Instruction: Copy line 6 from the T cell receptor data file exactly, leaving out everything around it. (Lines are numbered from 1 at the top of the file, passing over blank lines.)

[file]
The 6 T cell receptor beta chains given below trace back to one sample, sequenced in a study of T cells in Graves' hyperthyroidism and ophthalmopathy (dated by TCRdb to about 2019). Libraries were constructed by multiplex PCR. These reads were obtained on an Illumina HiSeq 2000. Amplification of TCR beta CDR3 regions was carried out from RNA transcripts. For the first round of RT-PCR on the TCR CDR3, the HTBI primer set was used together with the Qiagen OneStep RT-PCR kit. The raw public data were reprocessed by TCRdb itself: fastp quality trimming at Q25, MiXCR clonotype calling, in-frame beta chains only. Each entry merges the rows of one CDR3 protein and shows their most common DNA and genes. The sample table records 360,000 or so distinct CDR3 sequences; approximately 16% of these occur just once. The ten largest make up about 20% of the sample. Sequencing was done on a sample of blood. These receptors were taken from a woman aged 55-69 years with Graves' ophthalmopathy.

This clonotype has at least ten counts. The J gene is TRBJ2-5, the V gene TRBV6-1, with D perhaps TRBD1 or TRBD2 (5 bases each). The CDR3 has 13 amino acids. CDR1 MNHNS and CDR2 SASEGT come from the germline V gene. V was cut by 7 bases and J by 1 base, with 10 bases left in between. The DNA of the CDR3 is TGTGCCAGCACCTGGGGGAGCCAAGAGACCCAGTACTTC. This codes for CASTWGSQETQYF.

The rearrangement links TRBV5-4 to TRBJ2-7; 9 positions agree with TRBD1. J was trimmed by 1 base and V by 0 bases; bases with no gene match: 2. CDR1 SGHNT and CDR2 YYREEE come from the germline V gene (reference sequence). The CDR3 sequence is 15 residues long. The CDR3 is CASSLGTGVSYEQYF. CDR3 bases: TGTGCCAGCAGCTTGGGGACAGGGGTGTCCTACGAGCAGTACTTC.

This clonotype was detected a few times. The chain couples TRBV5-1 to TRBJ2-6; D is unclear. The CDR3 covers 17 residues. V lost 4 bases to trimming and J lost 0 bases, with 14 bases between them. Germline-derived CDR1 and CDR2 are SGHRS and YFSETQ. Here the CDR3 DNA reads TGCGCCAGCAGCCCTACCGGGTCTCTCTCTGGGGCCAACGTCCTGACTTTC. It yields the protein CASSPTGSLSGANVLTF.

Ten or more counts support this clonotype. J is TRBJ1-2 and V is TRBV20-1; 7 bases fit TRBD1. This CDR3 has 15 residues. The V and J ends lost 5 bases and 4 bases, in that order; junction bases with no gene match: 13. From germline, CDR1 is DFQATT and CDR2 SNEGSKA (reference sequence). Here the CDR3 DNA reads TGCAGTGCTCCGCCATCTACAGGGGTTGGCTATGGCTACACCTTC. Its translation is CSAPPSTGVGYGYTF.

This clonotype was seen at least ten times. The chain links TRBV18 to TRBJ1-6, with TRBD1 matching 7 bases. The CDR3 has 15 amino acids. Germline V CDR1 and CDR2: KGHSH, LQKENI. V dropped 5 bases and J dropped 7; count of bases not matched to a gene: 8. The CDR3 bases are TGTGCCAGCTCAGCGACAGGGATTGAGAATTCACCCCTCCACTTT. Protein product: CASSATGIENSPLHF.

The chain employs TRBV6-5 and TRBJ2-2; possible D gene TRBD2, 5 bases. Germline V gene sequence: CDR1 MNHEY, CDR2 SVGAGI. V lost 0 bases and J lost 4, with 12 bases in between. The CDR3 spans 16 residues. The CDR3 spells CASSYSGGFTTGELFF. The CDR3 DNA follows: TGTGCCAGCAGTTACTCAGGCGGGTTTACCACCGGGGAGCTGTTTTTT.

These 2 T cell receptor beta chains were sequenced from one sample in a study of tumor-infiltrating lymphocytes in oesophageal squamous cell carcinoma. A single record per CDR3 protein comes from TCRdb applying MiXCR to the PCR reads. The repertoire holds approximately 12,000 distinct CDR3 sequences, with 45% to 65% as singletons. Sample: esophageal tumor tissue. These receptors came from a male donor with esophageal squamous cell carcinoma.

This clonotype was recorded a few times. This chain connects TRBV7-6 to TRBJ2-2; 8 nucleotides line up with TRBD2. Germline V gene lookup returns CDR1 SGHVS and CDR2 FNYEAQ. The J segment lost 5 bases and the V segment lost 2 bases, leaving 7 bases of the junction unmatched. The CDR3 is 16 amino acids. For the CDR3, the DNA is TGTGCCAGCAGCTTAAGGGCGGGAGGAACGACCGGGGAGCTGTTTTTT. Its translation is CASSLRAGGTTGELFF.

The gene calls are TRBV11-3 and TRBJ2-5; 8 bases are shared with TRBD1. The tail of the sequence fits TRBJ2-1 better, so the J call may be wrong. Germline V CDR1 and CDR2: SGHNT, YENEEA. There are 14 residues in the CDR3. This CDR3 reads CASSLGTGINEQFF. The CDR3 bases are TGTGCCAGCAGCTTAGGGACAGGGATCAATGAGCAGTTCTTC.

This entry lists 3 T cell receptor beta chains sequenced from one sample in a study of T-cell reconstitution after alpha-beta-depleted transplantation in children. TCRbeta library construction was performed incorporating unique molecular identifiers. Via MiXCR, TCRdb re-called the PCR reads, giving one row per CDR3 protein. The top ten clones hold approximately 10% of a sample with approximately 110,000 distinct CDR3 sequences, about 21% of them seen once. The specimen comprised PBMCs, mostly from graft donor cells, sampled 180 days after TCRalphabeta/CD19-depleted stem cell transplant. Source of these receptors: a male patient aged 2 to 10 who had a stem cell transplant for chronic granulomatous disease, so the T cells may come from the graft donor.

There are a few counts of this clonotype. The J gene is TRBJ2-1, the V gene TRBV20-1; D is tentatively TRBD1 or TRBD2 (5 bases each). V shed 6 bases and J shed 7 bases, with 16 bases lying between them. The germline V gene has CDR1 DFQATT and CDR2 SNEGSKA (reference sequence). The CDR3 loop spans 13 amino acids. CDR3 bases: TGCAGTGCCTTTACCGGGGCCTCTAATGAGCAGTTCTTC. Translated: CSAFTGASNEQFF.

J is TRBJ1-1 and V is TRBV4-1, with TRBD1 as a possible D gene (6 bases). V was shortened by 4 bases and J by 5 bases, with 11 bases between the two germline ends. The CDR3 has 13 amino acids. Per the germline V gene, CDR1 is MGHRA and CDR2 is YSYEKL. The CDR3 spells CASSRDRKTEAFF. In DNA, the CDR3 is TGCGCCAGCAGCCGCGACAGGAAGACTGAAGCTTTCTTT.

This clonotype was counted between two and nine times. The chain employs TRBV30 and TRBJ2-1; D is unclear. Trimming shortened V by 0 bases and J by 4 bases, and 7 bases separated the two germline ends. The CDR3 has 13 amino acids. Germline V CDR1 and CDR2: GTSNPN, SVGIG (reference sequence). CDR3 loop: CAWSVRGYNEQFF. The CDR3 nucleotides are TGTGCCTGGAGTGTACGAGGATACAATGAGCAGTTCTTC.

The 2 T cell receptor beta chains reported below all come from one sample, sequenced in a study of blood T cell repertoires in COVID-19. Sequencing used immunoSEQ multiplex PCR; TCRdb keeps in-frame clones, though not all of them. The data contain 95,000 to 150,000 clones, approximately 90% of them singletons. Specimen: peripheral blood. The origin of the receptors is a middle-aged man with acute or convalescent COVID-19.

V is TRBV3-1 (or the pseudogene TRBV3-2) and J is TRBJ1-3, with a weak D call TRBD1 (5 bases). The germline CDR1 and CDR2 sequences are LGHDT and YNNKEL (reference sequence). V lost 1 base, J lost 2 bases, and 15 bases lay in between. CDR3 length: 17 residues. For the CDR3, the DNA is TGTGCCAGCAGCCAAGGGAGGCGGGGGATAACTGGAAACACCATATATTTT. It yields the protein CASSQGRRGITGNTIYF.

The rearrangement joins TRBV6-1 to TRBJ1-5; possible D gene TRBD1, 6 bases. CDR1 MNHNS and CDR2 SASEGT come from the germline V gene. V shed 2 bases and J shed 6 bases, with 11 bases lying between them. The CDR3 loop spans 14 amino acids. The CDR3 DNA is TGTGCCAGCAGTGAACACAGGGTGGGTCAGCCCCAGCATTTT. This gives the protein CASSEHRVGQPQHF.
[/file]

This clonotype was seen at least ten times. The chain links TRBV18 to TRBJ1-6, with TRBD1 matching 7 bases. The CDR3 has 15 amino acids. Germline V CDR1 and CDR2: KGHSH, LQKENI. V dropped 5 bases and J dropped 7; count of bases not matched to a gene: 8. The CDR3 bases are TGTGCCAGCTCAGCGACAGGGATTGAGAATTCACCCCTCCACTTT. Protein product: CASSATGIENSPLHF.